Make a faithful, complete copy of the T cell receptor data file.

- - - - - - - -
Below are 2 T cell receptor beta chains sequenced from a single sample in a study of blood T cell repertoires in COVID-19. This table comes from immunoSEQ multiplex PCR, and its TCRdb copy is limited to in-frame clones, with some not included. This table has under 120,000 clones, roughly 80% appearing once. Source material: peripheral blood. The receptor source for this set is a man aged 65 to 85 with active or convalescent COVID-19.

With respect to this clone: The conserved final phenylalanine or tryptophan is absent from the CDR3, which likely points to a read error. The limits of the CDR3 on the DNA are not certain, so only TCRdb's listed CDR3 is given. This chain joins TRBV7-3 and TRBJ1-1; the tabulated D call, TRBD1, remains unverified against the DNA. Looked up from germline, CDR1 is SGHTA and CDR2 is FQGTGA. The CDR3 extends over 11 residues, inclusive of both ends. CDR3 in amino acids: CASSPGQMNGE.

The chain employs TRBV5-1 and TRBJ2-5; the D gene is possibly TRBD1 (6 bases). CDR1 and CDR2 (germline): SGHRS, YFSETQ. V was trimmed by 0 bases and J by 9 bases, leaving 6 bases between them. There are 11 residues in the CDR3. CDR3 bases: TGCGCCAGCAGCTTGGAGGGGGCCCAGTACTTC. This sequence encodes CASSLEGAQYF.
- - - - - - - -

Below are 2 T cell receptor beta chains sequenced from a single sample in a study of blood T cell repertoires in COVID-19. This table comes from immunoSEQ multiplex PCR, and its TCRdb copy is limited to in-frame clones, with some not included. This table has under 120,000 clones, roughly 80% appearing once. Source material: peripheral blood. The receptor source for this set is a man aged 65 to 85 with active or convalescent COVID-19.

With respect to this clone: The conserved final phenylalanine or tryptophan is absent from the CDR3, which likely points to a read error. The limits of the CDR3 on the DNA are not certain, so only TCRdb's listed CDR3 is given. This chain joins TRBV7-3 and TRBJ1-1; the tabulated D call, TRBD1, remains unverified against the DNA. Looked up from germline, CDR1 is SGHTA and CDR2 is FQGTGA. The CDR3 extends over 11 residues, inclusive of both ends. CDR3 in amino acids: CASSPGQMNGE.

The chain employs TRBV5-1 and TRBJ2-5; the D gene is possibly TRBD1 (6 bases). CDR1 and CDR2 (germline): SGHRS, YFSETQ. V was trimmed by 0 bases and J by 9 bases, leaving 6 bases between them. There are 11 residues in the CDR3. CDR3 bases: TGCGCCAGCAGCTTGGAGGGGGCCCAGTACTTC. This sequence encodes CASSLEGAQYF.